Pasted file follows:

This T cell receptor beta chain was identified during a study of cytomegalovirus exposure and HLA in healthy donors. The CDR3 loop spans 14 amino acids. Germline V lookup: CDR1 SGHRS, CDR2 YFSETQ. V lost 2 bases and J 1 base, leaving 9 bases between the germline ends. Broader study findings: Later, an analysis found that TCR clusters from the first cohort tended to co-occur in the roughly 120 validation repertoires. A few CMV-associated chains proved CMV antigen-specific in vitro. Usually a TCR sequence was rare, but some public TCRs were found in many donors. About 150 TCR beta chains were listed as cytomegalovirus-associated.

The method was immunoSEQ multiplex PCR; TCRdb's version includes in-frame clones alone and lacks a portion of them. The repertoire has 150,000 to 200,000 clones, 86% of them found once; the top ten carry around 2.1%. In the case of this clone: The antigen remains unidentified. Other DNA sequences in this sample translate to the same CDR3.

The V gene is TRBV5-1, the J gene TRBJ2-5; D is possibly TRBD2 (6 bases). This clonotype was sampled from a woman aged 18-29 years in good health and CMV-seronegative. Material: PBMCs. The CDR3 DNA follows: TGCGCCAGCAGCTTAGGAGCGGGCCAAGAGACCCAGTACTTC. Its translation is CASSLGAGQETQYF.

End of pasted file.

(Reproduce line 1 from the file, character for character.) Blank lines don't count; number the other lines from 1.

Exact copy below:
This T cell receptor beta chain was identified during a study of cytomegalovirus exposure and HLA in healthy donors. The CDR3 loop spans 14 amino acids. Germline V lookup: CDR1 SGHRS, CDR2 YFSETQ. V lost 2 bases and J 1 base, leaving 9 bases between the germline ends. Broader study findings: Later, an analysis found that TCR clusters from the first cohort tended to co-occur in the roughly 120 validation repertoires. A few CMV-associated chains proved CMV antigen-specific in vitro. Usually a TCR sequence was rare, but some public TCRs were found in many donors. About 150 TCR beta chains were listed as cytomegalovirus-associated.